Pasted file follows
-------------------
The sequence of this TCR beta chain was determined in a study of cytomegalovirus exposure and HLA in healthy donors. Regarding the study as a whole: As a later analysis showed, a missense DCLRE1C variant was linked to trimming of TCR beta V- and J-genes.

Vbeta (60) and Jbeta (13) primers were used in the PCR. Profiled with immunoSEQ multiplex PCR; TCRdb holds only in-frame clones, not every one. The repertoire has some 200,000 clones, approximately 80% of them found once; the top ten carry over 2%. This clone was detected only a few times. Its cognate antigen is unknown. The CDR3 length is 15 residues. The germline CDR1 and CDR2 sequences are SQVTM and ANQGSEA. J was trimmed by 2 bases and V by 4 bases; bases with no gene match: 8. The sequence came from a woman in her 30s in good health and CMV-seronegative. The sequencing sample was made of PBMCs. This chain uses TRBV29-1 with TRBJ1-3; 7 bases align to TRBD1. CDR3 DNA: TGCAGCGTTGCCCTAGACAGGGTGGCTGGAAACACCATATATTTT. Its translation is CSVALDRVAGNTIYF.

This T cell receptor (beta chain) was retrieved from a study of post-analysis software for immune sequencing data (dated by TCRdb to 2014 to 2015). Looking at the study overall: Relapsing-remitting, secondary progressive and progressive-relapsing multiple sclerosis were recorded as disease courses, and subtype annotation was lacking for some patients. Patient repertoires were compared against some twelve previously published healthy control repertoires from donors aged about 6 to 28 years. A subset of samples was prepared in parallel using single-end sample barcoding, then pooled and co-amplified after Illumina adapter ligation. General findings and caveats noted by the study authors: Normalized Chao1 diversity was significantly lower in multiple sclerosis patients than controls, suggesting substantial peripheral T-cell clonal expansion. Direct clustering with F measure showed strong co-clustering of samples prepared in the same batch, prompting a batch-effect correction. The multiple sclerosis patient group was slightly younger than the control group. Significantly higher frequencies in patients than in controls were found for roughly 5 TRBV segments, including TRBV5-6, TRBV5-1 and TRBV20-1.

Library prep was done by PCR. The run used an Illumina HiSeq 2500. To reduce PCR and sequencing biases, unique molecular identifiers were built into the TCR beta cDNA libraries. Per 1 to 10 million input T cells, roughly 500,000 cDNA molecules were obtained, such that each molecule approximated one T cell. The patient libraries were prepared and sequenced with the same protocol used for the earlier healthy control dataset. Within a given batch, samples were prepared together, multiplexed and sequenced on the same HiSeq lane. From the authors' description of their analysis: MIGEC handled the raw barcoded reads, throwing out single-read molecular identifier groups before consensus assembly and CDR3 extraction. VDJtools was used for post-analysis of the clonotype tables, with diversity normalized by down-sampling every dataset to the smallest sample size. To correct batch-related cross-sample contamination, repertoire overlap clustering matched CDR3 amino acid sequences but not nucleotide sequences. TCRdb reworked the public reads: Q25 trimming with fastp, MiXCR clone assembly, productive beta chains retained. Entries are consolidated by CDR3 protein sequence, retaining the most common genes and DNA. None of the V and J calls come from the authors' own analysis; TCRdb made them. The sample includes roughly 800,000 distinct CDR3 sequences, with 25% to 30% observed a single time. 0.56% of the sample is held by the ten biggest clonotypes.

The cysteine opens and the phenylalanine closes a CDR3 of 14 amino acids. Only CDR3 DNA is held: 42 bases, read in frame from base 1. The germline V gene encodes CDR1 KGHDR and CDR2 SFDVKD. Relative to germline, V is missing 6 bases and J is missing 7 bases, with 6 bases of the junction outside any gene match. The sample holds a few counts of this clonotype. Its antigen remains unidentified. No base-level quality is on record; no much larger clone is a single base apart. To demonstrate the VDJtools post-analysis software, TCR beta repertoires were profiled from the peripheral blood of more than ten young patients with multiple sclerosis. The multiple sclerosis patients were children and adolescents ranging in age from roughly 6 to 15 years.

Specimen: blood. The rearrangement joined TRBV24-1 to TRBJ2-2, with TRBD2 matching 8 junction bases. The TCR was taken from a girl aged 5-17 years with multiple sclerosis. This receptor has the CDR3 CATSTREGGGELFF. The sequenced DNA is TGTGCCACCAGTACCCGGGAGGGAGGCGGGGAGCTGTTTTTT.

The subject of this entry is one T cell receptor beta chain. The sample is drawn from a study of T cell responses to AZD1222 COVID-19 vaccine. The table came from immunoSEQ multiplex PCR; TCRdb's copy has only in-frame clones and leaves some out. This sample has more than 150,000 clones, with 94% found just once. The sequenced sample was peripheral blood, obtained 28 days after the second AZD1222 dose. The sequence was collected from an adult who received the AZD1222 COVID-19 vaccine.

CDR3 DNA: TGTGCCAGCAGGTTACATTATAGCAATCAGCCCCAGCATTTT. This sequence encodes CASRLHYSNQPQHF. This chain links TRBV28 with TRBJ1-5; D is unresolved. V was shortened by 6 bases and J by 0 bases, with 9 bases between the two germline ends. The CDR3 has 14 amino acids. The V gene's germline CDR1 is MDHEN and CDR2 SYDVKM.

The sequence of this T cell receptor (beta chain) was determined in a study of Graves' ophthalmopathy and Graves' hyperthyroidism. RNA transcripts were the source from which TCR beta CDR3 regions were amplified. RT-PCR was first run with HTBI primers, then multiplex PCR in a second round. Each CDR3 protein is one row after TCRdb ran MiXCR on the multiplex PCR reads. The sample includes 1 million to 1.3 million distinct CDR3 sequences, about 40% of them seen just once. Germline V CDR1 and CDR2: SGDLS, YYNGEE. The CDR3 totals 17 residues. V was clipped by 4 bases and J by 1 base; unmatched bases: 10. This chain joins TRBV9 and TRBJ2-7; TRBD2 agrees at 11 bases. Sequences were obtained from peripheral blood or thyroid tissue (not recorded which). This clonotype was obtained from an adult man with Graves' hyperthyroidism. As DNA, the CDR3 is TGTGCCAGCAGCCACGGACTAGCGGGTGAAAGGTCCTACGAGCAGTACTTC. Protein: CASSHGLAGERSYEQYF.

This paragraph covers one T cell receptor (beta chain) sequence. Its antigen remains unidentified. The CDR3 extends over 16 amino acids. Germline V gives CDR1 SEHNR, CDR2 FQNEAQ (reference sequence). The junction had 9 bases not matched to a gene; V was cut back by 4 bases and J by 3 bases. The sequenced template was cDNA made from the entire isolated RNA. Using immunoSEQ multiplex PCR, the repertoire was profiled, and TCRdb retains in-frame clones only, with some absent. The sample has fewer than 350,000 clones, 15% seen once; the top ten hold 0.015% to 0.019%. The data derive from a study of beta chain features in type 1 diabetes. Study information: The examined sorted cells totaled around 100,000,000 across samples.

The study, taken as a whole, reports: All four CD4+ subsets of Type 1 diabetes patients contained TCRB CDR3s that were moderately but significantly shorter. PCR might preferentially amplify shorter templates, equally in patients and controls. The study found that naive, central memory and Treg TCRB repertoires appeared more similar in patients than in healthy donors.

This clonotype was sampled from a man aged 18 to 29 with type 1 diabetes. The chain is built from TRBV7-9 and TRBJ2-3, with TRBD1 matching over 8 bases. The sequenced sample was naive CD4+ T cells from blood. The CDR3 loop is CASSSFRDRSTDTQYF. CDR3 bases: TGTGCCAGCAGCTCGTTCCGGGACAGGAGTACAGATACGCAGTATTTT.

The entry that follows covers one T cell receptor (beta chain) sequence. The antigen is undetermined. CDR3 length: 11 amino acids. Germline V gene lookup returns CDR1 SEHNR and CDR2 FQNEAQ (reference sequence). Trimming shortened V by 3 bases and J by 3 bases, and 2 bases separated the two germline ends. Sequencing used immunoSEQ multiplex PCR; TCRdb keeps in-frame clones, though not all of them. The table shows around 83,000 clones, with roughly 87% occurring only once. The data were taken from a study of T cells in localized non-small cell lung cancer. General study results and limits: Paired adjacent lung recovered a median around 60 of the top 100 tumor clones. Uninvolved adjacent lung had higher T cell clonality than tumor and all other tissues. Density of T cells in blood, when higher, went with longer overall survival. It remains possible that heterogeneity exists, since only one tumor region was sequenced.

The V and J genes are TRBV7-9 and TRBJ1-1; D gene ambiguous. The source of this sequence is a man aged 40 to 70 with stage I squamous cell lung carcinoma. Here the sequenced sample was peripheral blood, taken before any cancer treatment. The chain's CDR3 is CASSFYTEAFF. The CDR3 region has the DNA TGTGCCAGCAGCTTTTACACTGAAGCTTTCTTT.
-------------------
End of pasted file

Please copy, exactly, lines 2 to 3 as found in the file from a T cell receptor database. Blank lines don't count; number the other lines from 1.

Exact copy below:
Vbeta (60) and Jbeta (13) primers were used in the PCR. Profiled with immunoSEQ multiplex PCR; TCRdb holds only in-frame clones, not every one. The repertoire has some 200,000 clones, approximately 80% of them found once; the top ten carry over 2%. This clone was detected only a few times. Its cognate antigen is unknown. The CDR3 length is 15 residues. The germline CDR1 and CDR2 sequences are SQVTM and ANQGSEA. J was trimmed by 2 bases and V by 4 bases; bases with no gene match: 8. The sequence came from a woman in her 30s in good health and CMV-seronegative. The sequencing sample was made of PBMCs. This chain uses TRBV29-1 with TRBJ1-3; 7 bases align to TRBD1. CDR3 DNA: TGCAGCGTTGCCCTAGACAGGGTGGCTGGAAACACCATATATTTT. Its translation is CSVALDRVAGNTIYF.

This T cell receptor (beta chain) was retrieved from a study of post-analysis software for immune sequencing data (dated by TCRdb to 2014 to 2015). Looking at the study overall: Relapsing-remitting, secondary progressive and progressive-relapsing multiple sclerosis were recorded as disease courses, and subtype annotation was lacking for some patients. Patient repertoires were compared against some twelve previously published healthy control repertoires from donors aged about 6 to 28 years. A subset of samples was prepared in parallel using single-end sample barcoding, then pooled and co-amplified after Illumina adapter ligation. General findings and caveats noted by the study authors: Normalized Chao1 diversity was significantly lower in multiple sclerosis patients than controls, suggesting substantial peripheral T-cell clonal expansion. Direct clustering with F measure showed strong co-clustering of samples prepared in the same batch, prompting a batch-effect correction. The multiple sclerosis patient group was slightly younger than the control group. Significantly higher frequencies in patients than in controls were found for roughly 5 TRBV segments, including TRBV5-6, TRBV5-1 and TRBV20-1.